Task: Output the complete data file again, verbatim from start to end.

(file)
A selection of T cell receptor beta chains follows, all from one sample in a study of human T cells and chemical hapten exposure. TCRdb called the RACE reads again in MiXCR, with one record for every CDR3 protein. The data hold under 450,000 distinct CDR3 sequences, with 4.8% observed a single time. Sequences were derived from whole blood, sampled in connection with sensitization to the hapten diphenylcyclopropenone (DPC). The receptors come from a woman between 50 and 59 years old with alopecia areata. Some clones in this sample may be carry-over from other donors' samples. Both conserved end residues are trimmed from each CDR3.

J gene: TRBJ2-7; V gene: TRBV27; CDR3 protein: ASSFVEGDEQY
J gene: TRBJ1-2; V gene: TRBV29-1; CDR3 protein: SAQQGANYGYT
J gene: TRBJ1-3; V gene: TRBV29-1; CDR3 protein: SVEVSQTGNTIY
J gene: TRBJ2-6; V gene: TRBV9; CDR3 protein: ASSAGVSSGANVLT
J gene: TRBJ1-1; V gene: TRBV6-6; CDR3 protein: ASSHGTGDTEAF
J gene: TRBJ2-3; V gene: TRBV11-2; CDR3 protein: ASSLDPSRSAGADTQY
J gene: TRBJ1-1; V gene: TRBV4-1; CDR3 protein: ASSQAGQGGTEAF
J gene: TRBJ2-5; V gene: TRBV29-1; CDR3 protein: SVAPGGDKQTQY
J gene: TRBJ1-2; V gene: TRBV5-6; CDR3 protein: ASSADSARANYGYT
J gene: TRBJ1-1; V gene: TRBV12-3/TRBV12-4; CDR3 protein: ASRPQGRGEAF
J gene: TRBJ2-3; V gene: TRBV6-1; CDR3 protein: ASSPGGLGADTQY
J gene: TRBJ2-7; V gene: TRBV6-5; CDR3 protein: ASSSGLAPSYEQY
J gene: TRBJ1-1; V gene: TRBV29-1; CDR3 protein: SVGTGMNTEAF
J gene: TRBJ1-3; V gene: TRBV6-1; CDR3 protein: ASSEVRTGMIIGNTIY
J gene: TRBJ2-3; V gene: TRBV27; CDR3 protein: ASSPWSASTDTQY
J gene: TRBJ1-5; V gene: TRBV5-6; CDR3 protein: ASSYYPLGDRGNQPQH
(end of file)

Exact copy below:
A selection of T cell receptor beta chains follows, all from one sample in a study of human T cells and chemical hapten exposure. TCRdb called the RACE reads again in MiXCR, with one record for every CDR3 protein. The data hold under 450,000 distinct CDR3 sequences, with 4.8% observed a single time. Sequences were derived from whole blood, sampled in connection with sensitization to the hapten diphenylcyclopropenone (DPC). The receptors come from a woman between 50 and 59 years old with alopecia areata. Some clones in this sample may be carry-over from other donors' samples. Both conserved end residues are trimmed from each CDR3.

J gene: TRBJ2-7; V gene: TRBV27; CDR3 protein: ASSFVEGDEQY
J gene: TRBJ1-2; V gene: TRBV29-1; CDR3 protein: SAQQGANYGYT
J gene: TRBJ1-3; V gene: TRBV29-1; CDR3 protein: SVEVSQTGNTIY
J gene: TRBJ2-6; V gene: TRBV9; CDR3 protein: ASSAGVSSGANVLT
J gene: TRBJ1-1; V gene: TRBV6-6; CDR3 protein: ASSHGTGDTEAF
J gene: TRBJ2-3; V gene: TRBV11-2; CDR3 protein: ASSLDPSRSAGADTQY
J gene: TRBJ1-1; V gene: TRBV4-1; CDR3 protein: ASSQAGQGGTEAF
J gene: TRBJ2-5; V gene: TRBV29-1; CDR3 protein: SVAPGGDKQTQY
J gene: TRBJ1-2; V gene: TRBV5-6; CDR3 protein: ASSADSARANYGYT
J gene: TRBJ1-1; V gene: TRBV12-3/TRBV12-4; CDR3 protein: ASRPQGRGEAF
J gene: TRBJ2-3; V gene: TRBV6-1; CDR3 protein: ASSPGGLGADTQY
J gene: TRBJ2-7; V gene: TRBV6-5; CDR3 protein: ASSSGLAPSYEQY
J gene: TRBJ1-1; V gene: TRBV29-1; CDR3 protein: SVGTGMNTEAF
J gene: TRBJ1-3; V gene: TRBV6-1; CDR3 protein: ASSEVRTGMIIGNTIY
J gene: TRBJ2-3; V gene: TRBV27; CDR3 protein: ASSPWSASTDTQY
J gene: TRBJ1-5; V gene: TRBV5-6; CDR3 protein: ASSYYPLGDRGNQPQH